Heaven was still on Earth those days. Children were safe running around without supervision. Water from the wells was drinkable and fruits on the trees didn't have to be rinsed thoroughly from the pesticides before the first bite. Life tasted fresh, just like the rush of the juice filling one’s mouth after each bite of that peach; just picked from the tree. Looking at the sky was full of hope. The afternoon fiesta was still a natural part of the day. Being alive was easy. Destruction was not anticipated in every breath.
Those particular years though, things were different. Circumstances were not usual. Those were years pregnant with immense change, deep fear and torturous anxiety. Years that signaled the end of an era. Years of war. The war between Iran and Iraq. Times of red sirens filling the air instead of shouts of laughter. When pastures sinfully and unwillingly camouflaged landmines and skies became the dirty canvas of flying missiles. Nothing about war was beautiful.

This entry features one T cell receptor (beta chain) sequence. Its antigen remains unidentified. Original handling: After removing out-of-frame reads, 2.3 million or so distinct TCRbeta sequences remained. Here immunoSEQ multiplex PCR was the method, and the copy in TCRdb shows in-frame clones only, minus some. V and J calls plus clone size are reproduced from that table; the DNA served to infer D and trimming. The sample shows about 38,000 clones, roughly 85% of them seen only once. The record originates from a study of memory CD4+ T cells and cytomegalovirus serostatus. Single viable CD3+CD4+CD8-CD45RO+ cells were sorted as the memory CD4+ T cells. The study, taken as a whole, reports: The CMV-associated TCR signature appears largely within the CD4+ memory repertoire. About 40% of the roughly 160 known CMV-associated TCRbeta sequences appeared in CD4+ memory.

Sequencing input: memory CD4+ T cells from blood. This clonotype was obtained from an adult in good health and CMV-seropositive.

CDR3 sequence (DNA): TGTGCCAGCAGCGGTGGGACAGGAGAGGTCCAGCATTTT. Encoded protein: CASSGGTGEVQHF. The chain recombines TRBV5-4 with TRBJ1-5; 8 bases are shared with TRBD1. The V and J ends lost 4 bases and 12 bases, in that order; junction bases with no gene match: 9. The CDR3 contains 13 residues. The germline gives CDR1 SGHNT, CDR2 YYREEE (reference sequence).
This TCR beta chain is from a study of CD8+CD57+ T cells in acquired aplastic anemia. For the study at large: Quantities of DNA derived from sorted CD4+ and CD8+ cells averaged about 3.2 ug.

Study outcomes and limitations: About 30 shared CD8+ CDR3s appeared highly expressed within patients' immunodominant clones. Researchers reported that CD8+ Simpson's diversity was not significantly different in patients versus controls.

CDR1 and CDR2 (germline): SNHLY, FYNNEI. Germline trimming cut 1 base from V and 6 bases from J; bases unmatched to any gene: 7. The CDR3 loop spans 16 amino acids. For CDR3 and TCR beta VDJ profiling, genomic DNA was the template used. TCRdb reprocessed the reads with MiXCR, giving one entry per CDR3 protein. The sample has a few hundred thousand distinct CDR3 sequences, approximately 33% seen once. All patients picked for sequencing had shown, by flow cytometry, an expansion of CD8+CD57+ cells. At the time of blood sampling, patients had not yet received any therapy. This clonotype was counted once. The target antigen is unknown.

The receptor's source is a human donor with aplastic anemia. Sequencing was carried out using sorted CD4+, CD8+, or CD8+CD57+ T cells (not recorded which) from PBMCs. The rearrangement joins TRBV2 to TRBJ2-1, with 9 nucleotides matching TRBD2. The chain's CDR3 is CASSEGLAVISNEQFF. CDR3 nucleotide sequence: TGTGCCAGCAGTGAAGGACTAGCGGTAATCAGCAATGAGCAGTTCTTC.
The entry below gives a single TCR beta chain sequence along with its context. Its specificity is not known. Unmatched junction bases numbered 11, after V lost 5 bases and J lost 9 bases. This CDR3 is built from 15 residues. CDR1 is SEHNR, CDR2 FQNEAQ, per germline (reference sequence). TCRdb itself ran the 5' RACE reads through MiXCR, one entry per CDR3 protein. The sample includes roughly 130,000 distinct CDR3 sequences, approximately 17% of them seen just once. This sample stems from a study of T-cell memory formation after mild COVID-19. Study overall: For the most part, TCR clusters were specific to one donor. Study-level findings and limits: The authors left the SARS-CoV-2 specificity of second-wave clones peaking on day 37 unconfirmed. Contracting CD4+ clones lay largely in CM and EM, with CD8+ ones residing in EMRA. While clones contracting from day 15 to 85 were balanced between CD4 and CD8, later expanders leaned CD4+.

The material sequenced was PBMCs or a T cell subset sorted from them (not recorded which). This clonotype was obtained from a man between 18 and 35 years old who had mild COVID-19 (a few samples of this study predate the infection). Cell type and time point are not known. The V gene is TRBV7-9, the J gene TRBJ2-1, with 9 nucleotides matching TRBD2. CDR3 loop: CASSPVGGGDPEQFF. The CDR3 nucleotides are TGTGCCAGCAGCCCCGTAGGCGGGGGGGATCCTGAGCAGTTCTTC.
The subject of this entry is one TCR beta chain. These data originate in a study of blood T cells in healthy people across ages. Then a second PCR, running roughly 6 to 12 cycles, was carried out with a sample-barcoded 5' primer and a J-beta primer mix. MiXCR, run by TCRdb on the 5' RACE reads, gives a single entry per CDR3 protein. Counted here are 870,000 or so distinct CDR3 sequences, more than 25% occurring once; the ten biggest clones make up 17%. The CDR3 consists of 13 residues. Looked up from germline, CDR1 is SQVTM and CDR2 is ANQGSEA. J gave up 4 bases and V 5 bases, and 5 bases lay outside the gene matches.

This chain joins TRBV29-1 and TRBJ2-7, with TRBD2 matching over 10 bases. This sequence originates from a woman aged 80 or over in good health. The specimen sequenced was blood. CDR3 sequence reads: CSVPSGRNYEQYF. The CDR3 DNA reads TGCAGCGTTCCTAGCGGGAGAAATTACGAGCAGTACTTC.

Often times, during the war, the attacks were just on the borders. Most of the heat the fight was happening in Northwest of Iran. But every other while Tehran, the Capital, would become a target too. And when Tehran was under attack of Russian and American long distance missiles, tension would rise up to the roof. One of those waves of attacks was during the Summer of 1982. Almost like the finale of a life-threatening firework, this one however did not announce a celebration.That Summer the attacks were so intense anyone who had the opportunity to leave Tehran, fled for the suburbs or safe cities. We were some of those fortunate ones, I guess.We left everything behind, hoping that they would still be there when and if we got back. It was during that summer that almost 18 of us including my mom, my siblings, nieces, nephews and in-laws, cramped in a bedroom-less hut with no running water in Shahriar suburbs, fleeing Tehran for our lives. An opportunity to experience those joyful orchards in a very different mode. Survival mode.